Legal Compliance Guide Session Two 2:00 PM

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Legal Compliance Guide Session Two 2:00 PM

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1. Legal Compliance Guide Session Two 2:00 PM Why should you be concerned with Legal Compliance? We have done our record keeping the same way since who knows when and it works just fine? For the most part, you most likely are doing everything correct but since you are responsible for the finances of the entire Township, it is imperative to do so legally. So think of it this way, “Compliance, it is Legal”!Why should you be concerned with Legal Compliance? We have done our record keeping the same way since who knows when and it works just fine? For the most part, you most likely are doing everything correct but since you are responsible for the finances of the entire Township, it is imperative to do so legally. So think of it this way, “Compliance, it is Legal”!

2. Minnesota Legal Compliance Audit Guide for Political Subdivisions and much more What you should have known before you did what you did? Yes, there is a guide to help make sure you follow the law. Along with the Statutes that direct your responsibilities, the Audit Guide gives you a checklist of how you can follow the law. It is simple to read and is broken down into different areas of concern and clearly identifies specific requirements. You will most likely continue doing your bookkeeping just like you do now, only tweak the system a bit to back up your entries.Yes, there is a guide to help make sure you follow the law. Along with the Statutes that direct your responsibilities, the Audit Guide gives you a checklist of how you can follow the law. It is simple to read and is broken down into different areas of concern and clearly identifies specific requirements. You will most likely continue doing your bookkeeping just like you do now, only tweak the system a bit to back up your entries.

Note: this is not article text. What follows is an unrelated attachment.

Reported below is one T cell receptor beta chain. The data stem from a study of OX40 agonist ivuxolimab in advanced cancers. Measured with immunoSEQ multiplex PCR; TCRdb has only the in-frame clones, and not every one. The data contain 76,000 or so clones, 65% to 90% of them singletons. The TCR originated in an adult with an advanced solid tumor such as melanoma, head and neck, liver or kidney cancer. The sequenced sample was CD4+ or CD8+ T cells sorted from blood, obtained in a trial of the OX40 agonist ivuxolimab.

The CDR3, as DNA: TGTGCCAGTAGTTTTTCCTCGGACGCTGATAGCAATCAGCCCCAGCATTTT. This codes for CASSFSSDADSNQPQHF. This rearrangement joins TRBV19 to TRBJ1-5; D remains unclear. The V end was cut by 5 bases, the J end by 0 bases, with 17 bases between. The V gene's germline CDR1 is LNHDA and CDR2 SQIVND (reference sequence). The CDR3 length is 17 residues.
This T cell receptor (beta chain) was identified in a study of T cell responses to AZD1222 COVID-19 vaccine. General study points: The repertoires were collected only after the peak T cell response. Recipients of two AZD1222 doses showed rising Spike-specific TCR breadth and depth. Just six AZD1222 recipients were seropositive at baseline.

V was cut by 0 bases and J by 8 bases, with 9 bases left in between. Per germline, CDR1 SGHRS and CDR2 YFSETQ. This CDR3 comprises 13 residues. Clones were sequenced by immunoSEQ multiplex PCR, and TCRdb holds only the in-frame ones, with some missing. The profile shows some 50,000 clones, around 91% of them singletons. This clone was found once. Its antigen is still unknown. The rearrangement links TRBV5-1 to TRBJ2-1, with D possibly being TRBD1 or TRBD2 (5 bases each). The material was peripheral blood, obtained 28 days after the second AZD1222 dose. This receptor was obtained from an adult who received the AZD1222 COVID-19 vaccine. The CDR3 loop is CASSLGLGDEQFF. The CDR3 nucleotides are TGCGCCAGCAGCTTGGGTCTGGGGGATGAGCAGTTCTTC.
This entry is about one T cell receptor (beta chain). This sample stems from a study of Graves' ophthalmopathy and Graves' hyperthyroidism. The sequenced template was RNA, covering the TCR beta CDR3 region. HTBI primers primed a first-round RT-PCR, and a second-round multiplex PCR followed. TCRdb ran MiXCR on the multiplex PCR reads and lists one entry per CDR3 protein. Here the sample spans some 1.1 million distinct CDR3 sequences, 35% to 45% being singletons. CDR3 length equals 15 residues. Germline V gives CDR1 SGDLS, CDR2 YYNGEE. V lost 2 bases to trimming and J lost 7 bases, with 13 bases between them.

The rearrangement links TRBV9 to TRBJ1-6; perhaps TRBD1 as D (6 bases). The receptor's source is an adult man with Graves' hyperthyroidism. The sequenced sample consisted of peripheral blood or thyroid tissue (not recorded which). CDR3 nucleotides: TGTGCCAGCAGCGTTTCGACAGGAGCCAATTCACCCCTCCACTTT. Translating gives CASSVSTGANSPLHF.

3. Guidelines for preparation of minutes Records retention and how to dispose of old records Additional forms of storage / access Compliance Audit Guide, cont. This document is a checklist to assist the auditor of government units in the verification of statutory compliance. If you are audited this is what they will look for! You are either answering YES or NO and that will determine if you are compliant. These are minimum compliance guidelines. It is not intended to be a complete compilation of all laws affecting small governments. It will show model reports that would be completed by those doing the audit that must be issued as part of the audit. Minutes are defined by content or official actions taken including subject matter of the motion, the persons making and seconding, list of the votes. They should also cover the character of resolutions or ordinances offered, including a brief description of their subject matter, and whether defeated or adopted. Minutes identify the actions but not the discussions of members and others. The minutes must include the information as required in Minn. Stat. ch 13D [Minnesota Open Meeting Law], unless such information is recorded elsewhere. Minn. Stat. § 13D.01, subd.4 The journal must be open to the public during all normal business hours where records of the public body are kept. Votes by each member of the governing body on “an action” must be specifically recorded except for votes on “payments of judgments, claims, and amounts fixed by statute.” There are times when the record of minutes should include more than just actions – when developing findings of fact to demonstrate purpose for actions. Records Retention: Use the record detention guide “find it easy, find it fast”, found on the Township website Resource Center the Guide can tell you how long each type of document needs to be kept. Keep in mind that it is important to follow these minimum guidelines because there could be documents needed to perform an Audit. Remember, your Township must formalize acceptance of the Records Retention Program before any records can be destroyed. There are additional forms of storage for your records. The Association doesn’t indorse any specific company but there are a few that advertise in the township newspaper. They will be able to make backup copies of your Township records on the most current technology and you will be able to access it from current technology as well. You will need to make sure that the information can be upgraded to the most current technology as time goes on so that you can continually be allowed to access the information with the technology of the time. Also, these are additional forms of storage, they do not replace the retention of actual documents.This document is a checklist to assist the auditor of government units in the verification of statutory compliance. If you are audited this is what they will look for! You are either answering YES or NO and that will determine if you are compliant. These are minimum compliance guidelines. It is not intended to be a complete compilation of all laws affecting small governments. It will show model reports that would be completed by those doing the audit that must be issued as part of the audit. Minutes are defined by content or official actions taken including subject matter of the motion, the persons making and seconding, list of the votes. They should also cover the character of resolutions or ordinances offered, including a brief description of their subject matter, and whether defeated or adopted. Minutes identify the actions but not the discussions of members and others. The minutes must include the information as required in Minn. Stat. ch 13D [Minnesota Open Meeting Law], unless such information is recorded elsewhere. Minn. Stat. § 13D.01, subd.4 The journal must be open to the public during all normal business hours where records of the public body are kept. Votes by each member of the governing body on “an action” must be specifically recorded except for votes on “payments of judgments, claims, and amounts fixed by statute.” There are times when the record of minutes should include more than just actions – when developing findings of fact to demonstrate purpose for actions. Records Retention: Use the record detention guide “find it easy, find it fast”, found on the Township website Resource Center the Guide can tell you how long each type of document needs to be kept. Keep in mind that it is important to follow these minimum guidelines because there could be documents needed to perform an Audit. Remember, your Township must formalize acceptance of the Records Retention Program before any records can be destroyed. There are additional forms of storage for your records. The Association doesn’t indorse any specific company but there are a few that advertise in the township newspaper. They will be able to make backup copies of your Township records on the most current technology and you will be able to access it from current technology as well. You will need to make sure that the information can be upgraded to the most current technology as time goes on so that you can continually be allowed to access the information with the technology of the time. Also, these are additional forms of storage, they do not replace the retention of actual documents.